or
searle1986 imported from SE
sql-server sql-server-2019
I have the following [fairly meaningless, just for the purpose of demonstration] query in the Stack Overflow database:

    SELECT	*
    FROM	Users u
    		LEFT JOIN Comments c
    		    ON u.Id = c.UserId OR
                   u.Id = c.PostId
    WHERE	u.DisplayName = 'alex'

The only index on the `Users` table is a clustered index on ID.

The `Comments` table has the following Non-Clustered indexes as well as Clustered Index on ID:

    CREATE INDEX IX_UserID ON Comments
    (
    	UserID,
    	PostID
    )

    CREATE INDEX IX_PostID ON Comments
    (
    	PostID,
    	UserID
    )

The estimated plan for the query is [here][1]:

I can see the first thing the optimizer will do is perform a CI scan on the users table to filter only those users where `DisplayName = Alex`, effectively doing this:

    SELECT	*
    FROM	Users u
    WHERE	u.DisplayName = 'alex'
    ORDER BY Id

and retreiving results as such:

[![enter image description here][2]][2]

Then it will scan the comments CI and for every row, look to see if the row satisfies the predicate 

    u.Id = c.UserId OR u.Id = c.PostId

Despite the two indexes, this CI scan is performed.

Wouldn't it be more efficient if the optimizer did a separate seek on each of the indexes in the Comments table above and join them together?

If I visualise what that would look like, in the screenshot above we can see the first result of the Users CI scan is ID 420

I can visualize what the `IX_UserID` Index looks like using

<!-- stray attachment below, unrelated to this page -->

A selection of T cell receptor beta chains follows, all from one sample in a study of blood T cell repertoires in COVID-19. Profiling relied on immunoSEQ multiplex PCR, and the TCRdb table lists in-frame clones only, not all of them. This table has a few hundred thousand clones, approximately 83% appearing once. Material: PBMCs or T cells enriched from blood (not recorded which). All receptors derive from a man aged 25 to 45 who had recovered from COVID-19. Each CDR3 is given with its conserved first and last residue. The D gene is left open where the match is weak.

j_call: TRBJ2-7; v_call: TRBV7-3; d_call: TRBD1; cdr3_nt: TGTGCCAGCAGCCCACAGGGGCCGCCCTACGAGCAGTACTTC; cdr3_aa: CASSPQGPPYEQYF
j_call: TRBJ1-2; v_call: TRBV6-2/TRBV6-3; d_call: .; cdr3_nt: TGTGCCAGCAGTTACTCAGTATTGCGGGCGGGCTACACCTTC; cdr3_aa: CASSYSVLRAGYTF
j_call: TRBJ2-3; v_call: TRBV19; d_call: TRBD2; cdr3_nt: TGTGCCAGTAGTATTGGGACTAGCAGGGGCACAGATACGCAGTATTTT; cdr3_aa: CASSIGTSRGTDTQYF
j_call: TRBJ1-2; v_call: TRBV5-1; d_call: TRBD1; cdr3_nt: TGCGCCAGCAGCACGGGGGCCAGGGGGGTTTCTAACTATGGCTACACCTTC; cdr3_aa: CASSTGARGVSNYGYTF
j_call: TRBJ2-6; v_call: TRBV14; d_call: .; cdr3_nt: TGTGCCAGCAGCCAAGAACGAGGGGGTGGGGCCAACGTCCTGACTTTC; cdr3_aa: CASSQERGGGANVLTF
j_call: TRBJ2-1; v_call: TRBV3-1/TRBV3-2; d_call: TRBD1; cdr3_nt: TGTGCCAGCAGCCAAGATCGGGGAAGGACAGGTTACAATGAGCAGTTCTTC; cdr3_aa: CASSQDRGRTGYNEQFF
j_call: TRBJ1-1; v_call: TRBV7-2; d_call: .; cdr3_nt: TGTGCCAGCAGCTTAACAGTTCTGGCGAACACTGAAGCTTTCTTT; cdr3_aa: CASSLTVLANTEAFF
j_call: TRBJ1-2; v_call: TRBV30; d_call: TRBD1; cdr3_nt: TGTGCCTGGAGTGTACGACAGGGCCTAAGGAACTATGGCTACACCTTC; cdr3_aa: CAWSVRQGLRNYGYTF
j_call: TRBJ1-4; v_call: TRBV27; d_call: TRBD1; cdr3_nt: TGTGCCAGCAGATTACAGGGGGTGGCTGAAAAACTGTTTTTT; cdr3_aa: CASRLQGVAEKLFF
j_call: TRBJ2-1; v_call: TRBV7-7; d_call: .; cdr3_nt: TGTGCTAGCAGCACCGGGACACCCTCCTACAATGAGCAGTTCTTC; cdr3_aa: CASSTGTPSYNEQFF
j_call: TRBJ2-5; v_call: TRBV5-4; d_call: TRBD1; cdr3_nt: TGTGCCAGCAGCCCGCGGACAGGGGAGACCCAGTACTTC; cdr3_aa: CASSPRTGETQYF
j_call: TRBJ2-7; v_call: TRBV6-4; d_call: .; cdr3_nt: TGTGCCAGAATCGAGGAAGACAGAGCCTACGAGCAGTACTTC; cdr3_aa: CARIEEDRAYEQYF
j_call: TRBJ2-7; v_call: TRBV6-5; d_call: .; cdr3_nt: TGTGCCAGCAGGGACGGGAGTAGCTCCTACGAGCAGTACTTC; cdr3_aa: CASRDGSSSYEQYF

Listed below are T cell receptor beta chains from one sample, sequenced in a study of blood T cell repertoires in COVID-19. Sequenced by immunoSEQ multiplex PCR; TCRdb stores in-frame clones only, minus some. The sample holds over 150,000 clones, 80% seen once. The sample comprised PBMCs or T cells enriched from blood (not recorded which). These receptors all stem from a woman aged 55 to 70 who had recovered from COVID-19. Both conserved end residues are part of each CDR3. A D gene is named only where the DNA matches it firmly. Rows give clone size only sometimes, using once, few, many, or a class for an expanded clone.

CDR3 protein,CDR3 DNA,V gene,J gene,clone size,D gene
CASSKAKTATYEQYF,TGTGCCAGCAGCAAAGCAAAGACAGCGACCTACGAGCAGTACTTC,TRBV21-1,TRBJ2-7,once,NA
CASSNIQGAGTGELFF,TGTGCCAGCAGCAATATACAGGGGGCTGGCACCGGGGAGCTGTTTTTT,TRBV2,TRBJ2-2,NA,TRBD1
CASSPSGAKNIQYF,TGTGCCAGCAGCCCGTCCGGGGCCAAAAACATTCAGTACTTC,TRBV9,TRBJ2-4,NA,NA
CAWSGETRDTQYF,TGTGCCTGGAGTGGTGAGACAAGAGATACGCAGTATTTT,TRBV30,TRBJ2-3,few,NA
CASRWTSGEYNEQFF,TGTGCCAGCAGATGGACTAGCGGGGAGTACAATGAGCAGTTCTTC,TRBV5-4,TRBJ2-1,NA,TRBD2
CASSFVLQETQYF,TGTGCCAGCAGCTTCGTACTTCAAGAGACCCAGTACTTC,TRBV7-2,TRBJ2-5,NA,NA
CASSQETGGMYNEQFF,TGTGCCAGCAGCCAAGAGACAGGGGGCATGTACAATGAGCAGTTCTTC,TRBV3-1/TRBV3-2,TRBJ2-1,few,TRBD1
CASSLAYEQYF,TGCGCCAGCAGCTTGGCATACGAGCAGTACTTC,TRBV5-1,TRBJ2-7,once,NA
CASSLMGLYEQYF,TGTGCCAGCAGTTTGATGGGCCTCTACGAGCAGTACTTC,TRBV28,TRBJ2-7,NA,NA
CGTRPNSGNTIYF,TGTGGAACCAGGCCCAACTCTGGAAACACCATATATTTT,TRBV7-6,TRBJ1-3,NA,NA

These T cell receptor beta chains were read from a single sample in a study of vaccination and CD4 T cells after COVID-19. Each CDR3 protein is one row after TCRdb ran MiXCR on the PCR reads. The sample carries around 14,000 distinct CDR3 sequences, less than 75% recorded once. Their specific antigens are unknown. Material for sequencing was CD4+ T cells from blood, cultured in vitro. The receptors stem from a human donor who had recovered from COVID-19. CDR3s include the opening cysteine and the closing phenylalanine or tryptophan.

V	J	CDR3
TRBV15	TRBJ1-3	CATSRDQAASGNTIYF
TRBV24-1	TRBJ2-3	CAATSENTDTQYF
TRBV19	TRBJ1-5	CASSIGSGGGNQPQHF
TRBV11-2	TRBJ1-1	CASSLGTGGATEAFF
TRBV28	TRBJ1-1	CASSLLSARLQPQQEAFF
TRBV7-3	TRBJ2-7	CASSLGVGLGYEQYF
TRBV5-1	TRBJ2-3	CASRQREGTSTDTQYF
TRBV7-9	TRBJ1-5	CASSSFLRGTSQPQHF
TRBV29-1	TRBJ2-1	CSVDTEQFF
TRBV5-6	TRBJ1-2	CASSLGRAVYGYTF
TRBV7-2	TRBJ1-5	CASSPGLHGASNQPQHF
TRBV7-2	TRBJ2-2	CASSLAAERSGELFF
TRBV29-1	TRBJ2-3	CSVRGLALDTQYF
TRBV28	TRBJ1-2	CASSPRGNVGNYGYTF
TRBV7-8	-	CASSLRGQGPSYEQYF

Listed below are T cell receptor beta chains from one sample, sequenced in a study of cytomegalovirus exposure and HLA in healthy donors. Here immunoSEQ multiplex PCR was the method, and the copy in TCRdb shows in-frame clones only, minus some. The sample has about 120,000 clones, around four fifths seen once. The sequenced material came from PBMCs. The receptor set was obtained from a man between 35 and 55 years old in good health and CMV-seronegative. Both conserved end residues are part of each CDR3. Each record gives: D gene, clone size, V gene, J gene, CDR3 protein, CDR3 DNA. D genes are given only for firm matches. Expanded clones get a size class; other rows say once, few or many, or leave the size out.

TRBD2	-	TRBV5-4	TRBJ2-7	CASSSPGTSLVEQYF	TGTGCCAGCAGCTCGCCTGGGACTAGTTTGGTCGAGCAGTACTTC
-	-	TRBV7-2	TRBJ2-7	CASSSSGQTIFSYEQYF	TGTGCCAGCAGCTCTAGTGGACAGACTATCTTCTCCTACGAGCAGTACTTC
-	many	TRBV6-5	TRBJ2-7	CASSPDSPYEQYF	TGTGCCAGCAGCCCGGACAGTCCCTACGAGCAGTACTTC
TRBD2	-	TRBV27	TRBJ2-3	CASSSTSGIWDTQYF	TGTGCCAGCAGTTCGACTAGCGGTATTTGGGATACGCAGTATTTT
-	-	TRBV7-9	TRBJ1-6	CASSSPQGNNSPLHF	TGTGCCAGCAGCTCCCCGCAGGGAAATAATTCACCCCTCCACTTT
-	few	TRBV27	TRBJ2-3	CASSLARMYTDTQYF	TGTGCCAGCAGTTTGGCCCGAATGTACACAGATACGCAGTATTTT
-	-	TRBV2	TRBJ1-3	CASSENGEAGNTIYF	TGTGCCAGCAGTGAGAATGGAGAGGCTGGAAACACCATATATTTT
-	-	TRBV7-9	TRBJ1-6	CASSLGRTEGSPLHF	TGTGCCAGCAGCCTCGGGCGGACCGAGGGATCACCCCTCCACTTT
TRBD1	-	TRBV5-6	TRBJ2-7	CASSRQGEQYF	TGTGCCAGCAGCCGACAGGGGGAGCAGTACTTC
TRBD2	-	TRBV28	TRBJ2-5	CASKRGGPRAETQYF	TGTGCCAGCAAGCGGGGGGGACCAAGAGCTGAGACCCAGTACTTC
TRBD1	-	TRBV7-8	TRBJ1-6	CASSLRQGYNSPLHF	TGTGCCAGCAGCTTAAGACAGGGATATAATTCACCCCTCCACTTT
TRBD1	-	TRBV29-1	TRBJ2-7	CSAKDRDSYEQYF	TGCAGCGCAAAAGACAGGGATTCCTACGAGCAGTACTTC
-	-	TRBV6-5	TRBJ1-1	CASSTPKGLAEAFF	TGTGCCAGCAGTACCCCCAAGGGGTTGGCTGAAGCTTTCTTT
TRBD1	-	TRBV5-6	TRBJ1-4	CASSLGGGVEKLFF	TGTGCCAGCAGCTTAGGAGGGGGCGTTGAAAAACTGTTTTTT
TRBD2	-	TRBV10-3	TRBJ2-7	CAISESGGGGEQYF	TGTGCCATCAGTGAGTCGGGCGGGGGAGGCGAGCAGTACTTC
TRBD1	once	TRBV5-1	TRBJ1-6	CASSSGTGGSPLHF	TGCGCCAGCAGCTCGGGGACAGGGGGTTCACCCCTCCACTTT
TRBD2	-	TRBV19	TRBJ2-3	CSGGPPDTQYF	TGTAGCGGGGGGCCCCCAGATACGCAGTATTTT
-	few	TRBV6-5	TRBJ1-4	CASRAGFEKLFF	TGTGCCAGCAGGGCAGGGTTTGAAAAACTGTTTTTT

SELECT		UserID,
    			PostID
    FROM		Comments
    ORDER BY	UserID,
    			PostID

so if I seek to the rows for user ID 420 as an index seek would:

[![enter image description here][3]][3]

for every row where `UserID = 420`, I can look if  `u.Id = c.UserId OR u.Id = c.PostId` of, course they all match the `u.Id = c.UserId` part of our predicate, 

So for the second part of our index seek, we can seek through our index `IX_PostID` which can be visualised as follows:

    SELECT		PostID,
    			UserID
    FROM		Comments
    ORDER BY	PostID,
    			UserID 

If I seek to Post ID 420 I can see nothing is there:

[![enter image description here][4]][4]

So we then go back to the results of the CI scan, move to the next row (userId 447) and repeat the process.

The behaviour I have described above is possible using in a `WHERE` clause:

    SELECT		UserID,
    			PostID
    FROM		Comments
    WHERE		UserID = 420 OR PostID = 420
    ORDER BY	UserID,
    			PostID

[Plan here][5]

My question therefore is, why isn't an `OR` condition in a `JOIN` clause able to perform an index seek on appropriate indexes?

  [1]:https://www.brentozar.com/pastetheplan/?id=H1L-yr_rU
  [2]: https://i.stack.imgur.com/hHUi3.png
  [3]: https://i.stack.imgur.com/23B4z.png
  [4]: https://i.stack.imgur.com/WMoyX.png
  [5]: https://www.brentozar.com/pastetheplan/?id=HJk1HmP48
Top Answer
Paul White
@@@ answer 958

The optimizer doesn't always consider [index union plans](https://docs.microsoft.com/en-nz/archive/blogs/craigfr/index-union) because they are not commonly applicable, can be expensive to generate, and can lead to an explosion of the search space.

The heuristics that prevent the optimizer generating an *index union* plan e.g. via exploration rule `LeftSideJNtoIdxLookup` can be disabled with undocumented trace flag 8726.

Most often it will be more convenient to use the `FORCESEEK` hint, but this trace flag can be used in development or test to see if a good multi-index plan could be generated.

A plan generating an unwanted *index union* can be prevented from doing so with trace flag 8727.
Answer #2
Josh Darnell